The history of Child Care Partners of Wichita Falls goes back to two organizations that were established during the oil boom days, after World War I. There was a demand for childcare for the young children of low-income, working parents. The Wichita Falls Day Nursery was established to serve poor white children, and the Colored Day Nursery was started by a black principal’s wife to serve black children, as this was still during segregation. They later combined to form what we know as Child Care Partners, today.
Meeting a need
The Wichita Falls Day Nursery was established in 1918 when a group of prominent women in Wichita Falls identified the need for childcare. They discovered children living on the banks of the Wichita River, left to care for themselves when their parents went into town to work. The women took leftover food to these families, and became more and more familiar with the plight of the children. They described the children as “pitiful and dirty, and running wild.” Mr. J.W. Culbertson offered Mrs. Kemp a three-room house at 704 Lamar for the first nursery, which opened with nine children on June 7, 1918. A second location was opened at 502 Lamar. In 1925, a modern ten room brick building was completed at 403 Lamar through the efforts of the Kiwanis Club, the Federated Mission Society, and other community fundraising efforts.
On the other side of town, in 1918, after hearing about the nursery for white children, Mrs. Ella Duckenfield asked Mrs. Kemp for her assistance in starting a similar project for black children. Mrs. Kemp and the members of the Wichita Falls Federated Missionary Society helped Mrs. Duckenfield start the Colored Day Nursery at a small four room house at 422 Welch Street. The nursery opened with fifteen children and was operated seven days a week. In 1924, a lot next door at 420 Welch was donated and a small house that had been on the property of the new Wichita Falls Day Nursery was donated and moved to the site. After a new roof and continued efforts from Mrs. Duckenfield, the Colored Day Nursery was established in the community as “a very nice place.”
Making steady progress
In the late 1920s and again in the late 1930s, the Optimist Club spearheaded several community fundraisers to build frame additions onto the Colored Day Nursery to serve more children. During the 1930s, the Colored Day Nursery also served as a social services center where men could sign up for a day’s work and families could get a sack of groceries- a true partner to local families. The Wichita Falls Day Nursery continued to operate on Lamar Street, with a new wing added in 1935.
In 1961, a $10,000 brick addition was made to the Colored Day Nursery and the organization’s name was changed to the McCutchen Memorial Nursery, in honor of Mrs. C.E. McCutchen. She was a longtime supporter and volunteer of the organization. In 1968, Miss Charlye O. Farris, the first black female attorney in Texas and the first black person to serve on the board of the McCutchen Memorial Nursery, was elected president of the organization.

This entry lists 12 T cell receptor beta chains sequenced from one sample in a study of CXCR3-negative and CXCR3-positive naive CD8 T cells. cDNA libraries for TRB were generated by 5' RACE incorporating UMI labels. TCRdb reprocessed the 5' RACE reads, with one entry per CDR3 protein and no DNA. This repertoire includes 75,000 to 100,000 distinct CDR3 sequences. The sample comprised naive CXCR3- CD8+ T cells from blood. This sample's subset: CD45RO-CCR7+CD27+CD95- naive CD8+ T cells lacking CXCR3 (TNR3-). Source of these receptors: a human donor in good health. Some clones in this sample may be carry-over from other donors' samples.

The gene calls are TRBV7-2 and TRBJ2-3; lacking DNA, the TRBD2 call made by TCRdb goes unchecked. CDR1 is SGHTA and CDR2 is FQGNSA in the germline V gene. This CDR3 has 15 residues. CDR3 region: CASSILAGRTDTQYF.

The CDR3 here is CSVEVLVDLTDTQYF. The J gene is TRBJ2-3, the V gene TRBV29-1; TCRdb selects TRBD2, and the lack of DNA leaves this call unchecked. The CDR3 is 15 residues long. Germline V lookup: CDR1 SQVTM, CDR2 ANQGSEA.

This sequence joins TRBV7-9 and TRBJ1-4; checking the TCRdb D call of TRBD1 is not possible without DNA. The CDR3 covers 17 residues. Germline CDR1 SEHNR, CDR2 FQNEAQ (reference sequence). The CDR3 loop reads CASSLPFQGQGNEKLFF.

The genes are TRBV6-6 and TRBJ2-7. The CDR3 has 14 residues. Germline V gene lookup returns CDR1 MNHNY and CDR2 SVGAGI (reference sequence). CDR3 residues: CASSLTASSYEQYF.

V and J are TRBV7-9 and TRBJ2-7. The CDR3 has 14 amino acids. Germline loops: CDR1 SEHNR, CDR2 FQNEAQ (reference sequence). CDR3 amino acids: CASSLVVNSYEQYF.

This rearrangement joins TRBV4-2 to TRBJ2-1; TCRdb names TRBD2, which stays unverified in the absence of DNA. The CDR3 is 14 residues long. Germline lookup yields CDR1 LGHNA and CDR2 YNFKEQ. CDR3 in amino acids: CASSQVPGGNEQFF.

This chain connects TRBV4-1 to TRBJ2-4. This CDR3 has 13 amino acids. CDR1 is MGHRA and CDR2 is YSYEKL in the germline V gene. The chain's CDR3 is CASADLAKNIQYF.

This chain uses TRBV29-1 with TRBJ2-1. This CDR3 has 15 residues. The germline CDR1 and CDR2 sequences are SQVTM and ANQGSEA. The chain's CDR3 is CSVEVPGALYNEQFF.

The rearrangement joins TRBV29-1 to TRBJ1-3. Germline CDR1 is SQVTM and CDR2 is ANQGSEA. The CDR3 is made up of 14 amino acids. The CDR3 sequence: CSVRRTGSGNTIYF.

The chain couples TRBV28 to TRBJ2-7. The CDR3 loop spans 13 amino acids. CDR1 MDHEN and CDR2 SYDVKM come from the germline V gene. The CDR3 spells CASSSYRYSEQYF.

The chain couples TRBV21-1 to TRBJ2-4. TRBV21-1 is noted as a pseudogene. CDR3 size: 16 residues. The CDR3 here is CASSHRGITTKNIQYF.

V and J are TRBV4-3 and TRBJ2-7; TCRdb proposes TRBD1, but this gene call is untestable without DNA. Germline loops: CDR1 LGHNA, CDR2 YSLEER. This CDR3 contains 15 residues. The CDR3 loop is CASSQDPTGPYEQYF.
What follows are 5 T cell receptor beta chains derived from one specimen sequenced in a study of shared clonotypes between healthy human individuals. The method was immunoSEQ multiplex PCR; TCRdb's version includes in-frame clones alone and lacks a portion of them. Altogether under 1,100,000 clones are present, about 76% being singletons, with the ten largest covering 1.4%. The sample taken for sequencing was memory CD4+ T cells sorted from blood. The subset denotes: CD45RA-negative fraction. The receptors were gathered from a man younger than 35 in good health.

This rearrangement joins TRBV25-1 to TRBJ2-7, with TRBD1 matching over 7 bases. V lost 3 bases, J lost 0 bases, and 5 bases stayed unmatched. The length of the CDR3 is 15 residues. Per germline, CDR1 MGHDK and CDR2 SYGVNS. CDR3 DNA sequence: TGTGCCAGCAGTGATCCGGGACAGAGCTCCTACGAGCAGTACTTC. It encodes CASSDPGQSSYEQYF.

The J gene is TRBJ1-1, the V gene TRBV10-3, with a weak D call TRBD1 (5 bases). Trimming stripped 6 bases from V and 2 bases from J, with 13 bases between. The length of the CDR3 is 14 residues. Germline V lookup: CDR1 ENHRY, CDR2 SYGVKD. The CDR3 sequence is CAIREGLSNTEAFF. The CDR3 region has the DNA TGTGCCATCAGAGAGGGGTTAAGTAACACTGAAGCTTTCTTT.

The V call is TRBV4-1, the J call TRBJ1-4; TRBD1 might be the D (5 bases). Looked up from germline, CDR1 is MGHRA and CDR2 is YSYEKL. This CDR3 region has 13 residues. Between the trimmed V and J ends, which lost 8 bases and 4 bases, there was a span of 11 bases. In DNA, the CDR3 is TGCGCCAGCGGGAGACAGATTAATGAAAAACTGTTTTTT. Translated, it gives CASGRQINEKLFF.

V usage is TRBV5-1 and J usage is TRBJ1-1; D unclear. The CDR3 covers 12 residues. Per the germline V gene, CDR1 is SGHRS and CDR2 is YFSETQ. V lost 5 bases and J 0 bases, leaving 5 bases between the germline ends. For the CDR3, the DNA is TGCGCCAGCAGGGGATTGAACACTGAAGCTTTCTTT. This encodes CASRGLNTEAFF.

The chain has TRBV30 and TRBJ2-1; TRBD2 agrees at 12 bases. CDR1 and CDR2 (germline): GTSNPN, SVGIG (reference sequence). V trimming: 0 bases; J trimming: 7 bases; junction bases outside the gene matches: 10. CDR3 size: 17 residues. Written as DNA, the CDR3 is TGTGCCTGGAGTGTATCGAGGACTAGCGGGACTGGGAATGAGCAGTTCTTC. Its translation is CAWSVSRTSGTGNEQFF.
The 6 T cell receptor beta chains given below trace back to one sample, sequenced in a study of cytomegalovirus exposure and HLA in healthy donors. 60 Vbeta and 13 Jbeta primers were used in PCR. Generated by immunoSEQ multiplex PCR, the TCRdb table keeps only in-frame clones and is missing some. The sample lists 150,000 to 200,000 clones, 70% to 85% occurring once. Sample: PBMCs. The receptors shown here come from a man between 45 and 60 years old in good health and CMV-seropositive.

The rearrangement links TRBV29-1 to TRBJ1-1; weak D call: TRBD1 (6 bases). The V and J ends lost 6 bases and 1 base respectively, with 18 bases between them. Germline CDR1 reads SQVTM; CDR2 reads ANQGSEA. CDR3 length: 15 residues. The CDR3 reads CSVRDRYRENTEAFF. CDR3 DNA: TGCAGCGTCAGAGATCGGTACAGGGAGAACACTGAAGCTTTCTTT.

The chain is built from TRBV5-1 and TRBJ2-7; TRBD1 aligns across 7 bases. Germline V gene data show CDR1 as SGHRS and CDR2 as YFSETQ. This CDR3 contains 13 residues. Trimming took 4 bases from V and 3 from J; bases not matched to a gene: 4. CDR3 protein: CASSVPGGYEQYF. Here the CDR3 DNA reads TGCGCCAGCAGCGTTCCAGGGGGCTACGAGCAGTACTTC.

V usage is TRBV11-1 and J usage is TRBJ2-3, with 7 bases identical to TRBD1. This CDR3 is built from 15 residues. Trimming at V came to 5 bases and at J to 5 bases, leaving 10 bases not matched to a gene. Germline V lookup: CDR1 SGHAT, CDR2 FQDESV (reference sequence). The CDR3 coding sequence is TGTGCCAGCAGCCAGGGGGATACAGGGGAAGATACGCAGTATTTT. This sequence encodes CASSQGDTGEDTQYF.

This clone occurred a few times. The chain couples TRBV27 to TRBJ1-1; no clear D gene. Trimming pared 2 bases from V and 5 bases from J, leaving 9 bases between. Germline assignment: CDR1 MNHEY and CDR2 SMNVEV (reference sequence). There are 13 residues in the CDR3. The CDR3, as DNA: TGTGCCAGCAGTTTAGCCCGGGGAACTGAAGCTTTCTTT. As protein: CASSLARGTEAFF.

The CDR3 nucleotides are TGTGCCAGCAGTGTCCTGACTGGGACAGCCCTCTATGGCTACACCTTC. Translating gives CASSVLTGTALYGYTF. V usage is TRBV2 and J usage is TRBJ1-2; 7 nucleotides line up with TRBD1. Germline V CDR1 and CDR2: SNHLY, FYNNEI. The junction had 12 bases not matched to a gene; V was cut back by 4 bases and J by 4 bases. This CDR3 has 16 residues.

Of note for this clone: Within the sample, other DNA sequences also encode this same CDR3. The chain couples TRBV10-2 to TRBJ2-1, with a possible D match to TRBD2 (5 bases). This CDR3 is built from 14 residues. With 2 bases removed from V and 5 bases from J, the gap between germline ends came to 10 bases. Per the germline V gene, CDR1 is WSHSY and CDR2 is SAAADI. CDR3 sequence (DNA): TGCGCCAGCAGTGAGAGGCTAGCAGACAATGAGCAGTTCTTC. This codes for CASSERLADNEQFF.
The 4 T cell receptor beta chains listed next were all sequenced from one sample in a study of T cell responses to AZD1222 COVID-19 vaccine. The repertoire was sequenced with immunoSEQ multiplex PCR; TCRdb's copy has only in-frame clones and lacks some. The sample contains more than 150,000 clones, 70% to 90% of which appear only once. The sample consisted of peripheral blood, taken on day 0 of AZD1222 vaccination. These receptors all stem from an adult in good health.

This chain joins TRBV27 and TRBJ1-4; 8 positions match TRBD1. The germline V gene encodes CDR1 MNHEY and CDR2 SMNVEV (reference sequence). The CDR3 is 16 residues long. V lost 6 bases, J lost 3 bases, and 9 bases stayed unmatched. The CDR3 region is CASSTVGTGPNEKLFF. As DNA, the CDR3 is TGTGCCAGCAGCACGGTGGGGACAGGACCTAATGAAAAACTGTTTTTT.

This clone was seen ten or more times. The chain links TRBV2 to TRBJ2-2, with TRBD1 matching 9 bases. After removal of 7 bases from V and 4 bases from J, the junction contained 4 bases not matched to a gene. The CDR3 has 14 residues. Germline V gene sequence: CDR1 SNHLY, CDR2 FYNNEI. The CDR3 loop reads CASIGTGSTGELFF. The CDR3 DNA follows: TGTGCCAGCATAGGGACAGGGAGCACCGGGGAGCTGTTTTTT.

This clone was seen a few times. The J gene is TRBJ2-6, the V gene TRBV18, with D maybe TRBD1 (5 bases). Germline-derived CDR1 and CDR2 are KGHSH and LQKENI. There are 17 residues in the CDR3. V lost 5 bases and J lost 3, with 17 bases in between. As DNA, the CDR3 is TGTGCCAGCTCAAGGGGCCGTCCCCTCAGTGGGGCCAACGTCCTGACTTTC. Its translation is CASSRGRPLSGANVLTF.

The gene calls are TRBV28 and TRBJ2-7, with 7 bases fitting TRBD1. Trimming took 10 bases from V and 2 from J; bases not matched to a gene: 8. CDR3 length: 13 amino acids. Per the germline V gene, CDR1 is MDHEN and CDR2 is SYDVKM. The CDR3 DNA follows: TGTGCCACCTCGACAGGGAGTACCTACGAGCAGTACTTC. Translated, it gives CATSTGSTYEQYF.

Since the first community giving campaign in the mid-1920s, the operating budgets of the two day nurseries, one for black children and one for white children, were funded almost entirely by what is now the United Way. In 1973, under guidance of the United Way board of directors, and to enhance integration of community organizations, the Wichita Falls Day Nursery ceased operations and its former center at 403 Lamar was taken over by the McCutchen Memorial Nursery. In the next decade, Child Care, Inc. opened two more childcare centers to meet a growing community need for safe and affordable care for young children of low-income working parents.
After more than 50 years of serving children and changing names a couple of times, these two organizations became one and renamed themselves to Child Care, Inc. in 1973.
Disaster and recovery
In 1975, the old Colored Day Nursery center on Welch Street was badly burned and closed. The children who were served at that center were moved to other Child Care, Inc. centers including the newly absorbed center at 403 Lamar Street. That Lamar center was renovated and renamed the Herschel Zale Child Care Center and continues to meet a vital community need by serving an average of 60 children a day.
Modern day Child Care Partners
In 2018, a group of board members decided a name change was due. The principle of partnership was important in the name change, as the organization has always strived to partner with working parents in providing safe and effective solutions. With this in mind, they renamed the non-profit to Child Care Partners, and this is name it operates under to today.
As we celebrate 100 years of service, Child Care, Inc. continues to provide safe and reliable child care to those that need it most. We are proud of our heritage and look forward to meeting the needs of our community for another 100 years.